I can get that stuff from the entertainment industry. And so, now you asked, how do I approach this? It sounds like you have family that goes to this church. I think just a conversation, right? Like, I think being able to say, man, you know, was that really what the whole sermon was about, or is this what the church is about? Now, maybe, I don't know, was it a small clip, you know, and not really representative of that church and the types of sermons that are preached? Maybe this was just kind of, you know, one minute in a 45-minute sermon that was a strong exposition of Scripture, I don't know. But I think asking questions, and going back to the Word, and talking about the wonder and glory of the fact that God has chosen to communicate to us through His Word, and how that needs to be guarded and cherished by the people of God, and especially by the leaders in the church. We have, as pastors, a holy and a high calling, and that's why James says in James 3, verses 1 and following, don't let many of you become teachers, because we're going to receive a stricter judgment. And so your pastor, when he steps into the pulpit, should always have a sense of the wonder and even the terror that accompanies, I think, the preaching of the Holy Word of God. We're standing as ambassadors of Jesus Christ and representatives of God. And I don't take that lightly, and I don't think any pastor should take that lightly, and we should communicate, not in a way that doesn't mean it has to be dry and, you know, doom and gloom, but we have such treasures to communicate in the Word of God, and there's such a weightiness to them. Let's get that across for the glory of God.

And so I think communicating that weight to your family is a good thing. And you always want to keep that consuming fire in mind, as you mentioned from Hebrews, because you wouldn't want to be that pastor that, you know, God decides, okay, your time's up. No, sort of like the Nadab and Abihu thing, right? Like in Leviticus chapter 10, they offered strange fire to the Lord. And God, yeah, I mean, we're judged, and God takes His worship seriously, and we should as well. And again, that doesn't mean, like I've said, that it's just, worship is full of joy, but full of joy because it's communicating these truths that are, you know, eternally precious, and the joy comes from the truth. Of the Word that's being communicated, and the comfort that we receive in the midst of our trials and tribulations. And so we don't want to treat that lightly. We have so much to give, so much meat to feed the people of God with.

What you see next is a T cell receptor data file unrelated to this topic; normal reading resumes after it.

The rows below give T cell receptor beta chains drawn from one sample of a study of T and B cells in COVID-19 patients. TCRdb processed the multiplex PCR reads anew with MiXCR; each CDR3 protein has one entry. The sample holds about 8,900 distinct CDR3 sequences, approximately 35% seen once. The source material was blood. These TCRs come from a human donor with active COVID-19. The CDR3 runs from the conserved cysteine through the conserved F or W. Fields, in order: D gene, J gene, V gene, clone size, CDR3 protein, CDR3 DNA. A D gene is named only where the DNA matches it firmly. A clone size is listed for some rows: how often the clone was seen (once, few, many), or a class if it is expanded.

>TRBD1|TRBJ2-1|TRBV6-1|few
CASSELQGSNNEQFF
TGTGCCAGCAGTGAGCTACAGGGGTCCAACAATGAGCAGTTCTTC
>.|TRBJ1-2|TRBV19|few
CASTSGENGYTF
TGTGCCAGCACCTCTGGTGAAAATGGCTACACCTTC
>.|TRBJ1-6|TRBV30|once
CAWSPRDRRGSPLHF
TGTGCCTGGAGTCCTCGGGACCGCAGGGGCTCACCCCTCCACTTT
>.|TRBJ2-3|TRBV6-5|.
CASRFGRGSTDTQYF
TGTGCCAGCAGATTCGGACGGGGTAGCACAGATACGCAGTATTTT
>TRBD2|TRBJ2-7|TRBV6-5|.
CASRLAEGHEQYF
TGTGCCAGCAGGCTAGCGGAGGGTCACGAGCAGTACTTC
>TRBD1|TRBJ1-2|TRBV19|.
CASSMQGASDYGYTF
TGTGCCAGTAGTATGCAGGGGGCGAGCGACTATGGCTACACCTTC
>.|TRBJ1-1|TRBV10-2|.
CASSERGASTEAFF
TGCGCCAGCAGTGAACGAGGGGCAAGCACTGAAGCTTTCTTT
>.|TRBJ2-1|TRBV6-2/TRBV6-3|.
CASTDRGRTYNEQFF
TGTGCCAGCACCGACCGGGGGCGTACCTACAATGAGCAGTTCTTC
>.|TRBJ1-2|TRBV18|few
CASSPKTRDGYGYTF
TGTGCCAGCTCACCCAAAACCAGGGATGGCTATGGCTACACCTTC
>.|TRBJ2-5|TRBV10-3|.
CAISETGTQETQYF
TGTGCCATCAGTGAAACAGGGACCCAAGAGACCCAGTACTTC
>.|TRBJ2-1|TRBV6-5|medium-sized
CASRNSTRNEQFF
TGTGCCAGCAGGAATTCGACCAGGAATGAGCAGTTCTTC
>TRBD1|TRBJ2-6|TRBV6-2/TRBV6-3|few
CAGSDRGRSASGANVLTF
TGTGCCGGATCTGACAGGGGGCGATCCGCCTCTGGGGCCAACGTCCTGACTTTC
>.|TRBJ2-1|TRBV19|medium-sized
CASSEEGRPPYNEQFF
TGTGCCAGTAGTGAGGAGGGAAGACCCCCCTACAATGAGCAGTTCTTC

It's not worth just, you know, sticking with the cotton candy, right? It's, no, get into the Word and communicate it faithfully. Great counsel. This is Core Christianity with Pastor Adriel Sanchez. You can always email us if you have a question about the Bible or the Christian life. Our email address is questions at corechristianity.com.

Here's an email from one of our listeners named Raymond. He says, a friend and I were recently talking about the perfect law of liberty as noted in the book of James. I wondered if this is referring to the Ten Commandments or not. If not, what is it referring to? Thanks for taking the time to answer this question on your show.

My wife and I really enjoy and appreciate your podcasts. Excellent. Yeah. So I think there are a couple of things to emphasize. Sometimes you have that language of the law of liberty or the law of Christ or the law of the Spirit in James, also in the Apostle Paul. And we need to understand that for the believer, if you are in Christ, your relationship to the law has changed. And what I mean by that is outside of Christ, the law was over you to condemn you. And all of us are condemned by the law of God because all of us have sinned and fallen short of the glory of God. And so the law has these different functions. And one of its functions is to highlight our sin as sort of like a mirror.

You look into the mirror and you can see all of your impurities, all of your imperfections. That's what the law does. It confronts us with the fact that we haven't kept it. And as a result of that confrontation, it drives us to Jesus. Now in Jesus, when we trusted in Jesus, we died to the law. This is what Paul makes very clear in places like Romans chapter 6 and 7.

I encourage you to look at Romans 6 and 7. So we died to the law through the body of Jesus Christ because when we were united to Jesus, the condemnation that he bore in our place exhausted, extinguished the condemnation that was over us. So now we're dead to the law, but alive to God in Christ Jesus. That doesn't mean we set aside the law.

No, we follow that perfect law of liberty, ultimately summarized, as Jesus makes clear, in the call to love God and to love our neighbor. Matthew chapter 22 makes this clear. And you also have that language in the Pauline Epistles, but I think that's also what's being referred to there in James, that law of liberty, the freedom that we have in the Spirit. Now we walk, as Paul says in Galatians 5, according to the Spirit.

And so there is, I think, a relationship, right? The Ten Commandments are a summary of that moral law that binds all of humanity, that's written on the hearts of mankind. But we're not under the Ten Commandments as the Israelites were in the same way, you know, under that covenant of Moses. No, that's not where we are. We're born again, saved through the New Covenant, and we have a new relationship to the law through the death and resurrection of Jesus Christ.